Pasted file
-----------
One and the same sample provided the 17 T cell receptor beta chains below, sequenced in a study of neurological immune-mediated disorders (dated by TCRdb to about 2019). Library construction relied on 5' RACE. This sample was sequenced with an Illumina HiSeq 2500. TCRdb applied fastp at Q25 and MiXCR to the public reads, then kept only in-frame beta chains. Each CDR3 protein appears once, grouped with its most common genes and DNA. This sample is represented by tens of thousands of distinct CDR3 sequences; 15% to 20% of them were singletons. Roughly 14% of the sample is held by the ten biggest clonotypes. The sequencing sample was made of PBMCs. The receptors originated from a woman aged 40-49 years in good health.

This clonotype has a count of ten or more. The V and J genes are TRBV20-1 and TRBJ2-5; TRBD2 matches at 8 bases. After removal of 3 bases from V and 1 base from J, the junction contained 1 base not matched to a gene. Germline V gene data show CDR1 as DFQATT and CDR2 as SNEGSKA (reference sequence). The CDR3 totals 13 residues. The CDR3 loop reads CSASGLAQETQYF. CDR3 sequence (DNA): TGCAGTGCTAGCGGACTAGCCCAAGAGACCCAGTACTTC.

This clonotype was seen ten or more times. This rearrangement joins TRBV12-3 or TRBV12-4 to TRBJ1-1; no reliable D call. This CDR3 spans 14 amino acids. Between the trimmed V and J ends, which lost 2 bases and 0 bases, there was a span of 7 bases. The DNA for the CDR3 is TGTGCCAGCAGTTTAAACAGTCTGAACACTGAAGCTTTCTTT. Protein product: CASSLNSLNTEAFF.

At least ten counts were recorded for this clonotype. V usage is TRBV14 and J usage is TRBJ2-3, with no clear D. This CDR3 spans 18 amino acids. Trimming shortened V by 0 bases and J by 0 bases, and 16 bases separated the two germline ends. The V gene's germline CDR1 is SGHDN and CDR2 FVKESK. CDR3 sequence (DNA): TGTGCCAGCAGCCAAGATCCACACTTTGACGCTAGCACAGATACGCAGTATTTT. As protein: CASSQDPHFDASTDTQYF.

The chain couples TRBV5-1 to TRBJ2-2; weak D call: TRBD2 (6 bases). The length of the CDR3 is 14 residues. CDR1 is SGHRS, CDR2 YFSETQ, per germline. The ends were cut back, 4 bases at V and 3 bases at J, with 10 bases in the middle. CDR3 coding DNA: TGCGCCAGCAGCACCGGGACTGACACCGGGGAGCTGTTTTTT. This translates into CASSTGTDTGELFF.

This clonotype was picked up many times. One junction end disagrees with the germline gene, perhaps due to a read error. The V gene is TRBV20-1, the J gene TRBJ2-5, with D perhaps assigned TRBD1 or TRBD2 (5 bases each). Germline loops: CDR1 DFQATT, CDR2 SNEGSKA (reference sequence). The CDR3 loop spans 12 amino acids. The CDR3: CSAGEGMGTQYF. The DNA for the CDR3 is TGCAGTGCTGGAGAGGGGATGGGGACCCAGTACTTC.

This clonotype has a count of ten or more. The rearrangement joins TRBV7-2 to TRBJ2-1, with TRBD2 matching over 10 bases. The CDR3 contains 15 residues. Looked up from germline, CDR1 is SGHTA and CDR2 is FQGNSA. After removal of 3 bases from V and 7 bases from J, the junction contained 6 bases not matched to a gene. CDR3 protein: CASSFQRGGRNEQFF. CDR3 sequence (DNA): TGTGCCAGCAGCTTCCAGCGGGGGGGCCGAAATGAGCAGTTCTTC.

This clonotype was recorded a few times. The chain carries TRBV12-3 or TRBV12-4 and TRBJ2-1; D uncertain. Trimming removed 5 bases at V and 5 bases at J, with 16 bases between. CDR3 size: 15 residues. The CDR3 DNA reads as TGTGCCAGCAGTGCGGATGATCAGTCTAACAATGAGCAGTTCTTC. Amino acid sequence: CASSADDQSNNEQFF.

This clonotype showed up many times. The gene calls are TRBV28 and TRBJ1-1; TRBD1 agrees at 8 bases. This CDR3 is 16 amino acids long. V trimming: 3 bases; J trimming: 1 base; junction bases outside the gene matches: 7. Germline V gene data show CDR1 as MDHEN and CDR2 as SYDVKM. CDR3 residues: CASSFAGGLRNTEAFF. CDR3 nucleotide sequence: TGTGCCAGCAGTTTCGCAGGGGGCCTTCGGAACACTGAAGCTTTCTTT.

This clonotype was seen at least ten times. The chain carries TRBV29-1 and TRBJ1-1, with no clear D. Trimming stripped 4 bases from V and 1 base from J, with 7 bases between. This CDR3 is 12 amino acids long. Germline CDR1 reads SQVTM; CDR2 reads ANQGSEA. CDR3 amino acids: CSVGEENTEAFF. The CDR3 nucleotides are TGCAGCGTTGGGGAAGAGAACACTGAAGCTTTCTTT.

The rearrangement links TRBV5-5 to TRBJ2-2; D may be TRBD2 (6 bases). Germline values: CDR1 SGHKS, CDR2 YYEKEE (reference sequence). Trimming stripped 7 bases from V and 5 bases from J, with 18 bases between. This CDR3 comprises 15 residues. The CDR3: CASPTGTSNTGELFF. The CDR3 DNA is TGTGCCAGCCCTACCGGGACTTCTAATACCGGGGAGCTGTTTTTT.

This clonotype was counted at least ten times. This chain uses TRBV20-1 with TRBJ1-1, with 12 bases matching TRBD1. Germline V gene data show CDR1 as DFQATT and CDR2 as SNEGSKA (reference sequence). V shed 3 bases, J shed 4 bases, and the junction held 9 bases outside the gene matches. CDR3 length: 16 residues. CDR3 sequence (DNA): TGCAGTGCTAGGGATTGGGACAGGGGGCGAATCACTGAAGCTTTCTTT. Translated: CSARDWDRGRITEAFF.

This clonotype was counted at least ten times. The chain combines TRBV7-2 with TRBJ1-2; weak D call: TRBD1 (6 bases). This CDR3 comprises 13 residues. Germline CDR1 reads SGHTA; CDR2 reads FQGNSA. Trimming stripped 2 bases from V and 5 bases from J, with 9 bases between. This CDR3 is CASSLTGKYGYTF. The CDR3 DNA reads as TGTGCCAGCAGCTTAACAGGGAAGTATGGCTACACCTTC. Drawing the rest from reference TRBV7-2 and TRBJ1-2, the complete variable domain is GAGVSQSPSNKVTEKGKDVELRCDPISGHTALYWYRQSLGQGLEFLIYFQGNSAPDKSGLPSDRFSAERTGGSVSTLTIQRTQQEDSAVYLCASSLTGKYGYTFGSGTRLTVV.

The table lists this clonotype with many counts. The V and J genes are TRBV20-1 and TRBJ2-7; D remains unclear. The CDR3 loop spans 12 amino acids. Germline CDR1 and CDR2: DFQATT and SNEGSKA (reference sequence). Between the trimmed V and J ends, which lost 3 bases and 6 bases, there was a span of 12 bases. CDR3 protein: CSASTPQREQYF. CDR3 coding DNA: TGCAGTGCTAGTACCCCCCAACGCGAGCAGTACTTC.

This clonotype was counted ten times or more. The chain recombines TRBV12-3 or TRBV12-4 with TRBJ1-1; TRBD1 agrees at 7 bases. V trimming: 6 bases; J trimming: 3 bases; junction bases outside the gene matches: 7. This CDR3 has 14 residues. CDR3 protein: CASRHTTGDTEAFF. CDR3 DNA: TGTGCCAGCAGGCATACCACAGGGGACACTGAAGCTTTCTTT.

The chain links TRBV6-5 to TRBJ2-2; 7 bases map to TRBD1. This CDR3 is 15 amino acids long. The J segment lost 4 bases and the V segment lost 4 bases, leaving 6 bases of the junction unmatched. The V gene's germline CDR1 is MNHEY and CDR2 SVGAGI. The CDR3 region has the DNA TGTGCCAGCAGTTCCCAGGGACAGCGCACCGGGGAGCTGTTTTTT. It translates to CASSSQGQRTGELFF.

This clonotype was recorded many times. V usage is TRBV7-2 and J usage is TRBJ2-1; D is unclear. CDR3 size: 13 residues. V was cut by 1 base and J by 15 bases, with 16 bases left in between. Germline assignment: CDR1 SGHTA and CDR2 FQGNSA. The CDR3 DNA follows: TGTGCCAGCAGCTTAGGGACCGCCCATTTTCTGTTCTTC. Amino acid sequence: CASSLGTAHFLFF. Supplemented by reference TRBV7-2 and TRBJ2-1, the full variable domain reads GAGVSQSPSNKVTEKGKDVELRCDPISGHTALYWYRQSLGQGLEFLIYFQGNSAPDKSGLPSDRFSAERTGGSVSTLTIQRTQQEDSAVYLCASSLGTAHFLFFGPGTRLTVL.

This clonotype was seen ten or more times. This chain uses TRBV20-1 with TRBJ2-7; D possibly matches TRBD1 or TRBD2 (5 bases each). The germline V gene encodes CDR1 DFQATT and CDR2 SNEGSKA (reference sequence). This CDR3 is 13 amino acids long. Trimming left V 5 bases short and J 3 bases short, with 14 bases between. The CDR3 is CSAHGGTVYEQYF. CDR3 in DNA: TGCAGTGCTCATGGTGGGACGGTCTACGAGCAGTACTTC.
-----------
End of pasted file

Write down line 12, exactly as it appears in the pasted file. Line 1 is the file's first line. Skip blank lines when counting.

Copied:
This clonotype was counted at least ten times. This chain uses TRBV20-1 with TRBJ1-1, with 12 bases matching TRBD1. Germline V gene data show CDR1 as DFQATT and CDR2 as SNEGSKA (reference sequence). V shed 3 bases, J shed 4 bases, and the junction held 9 bases outside the gene matches. CDR3 length: 16 residues. CDR3 sequence (DNA): TGCAGTGCTAGGGATTGGGACAGGGGGCGAATCACTGAAGCTTTCTTT. Translated: CSARDWDRGRITEAFF.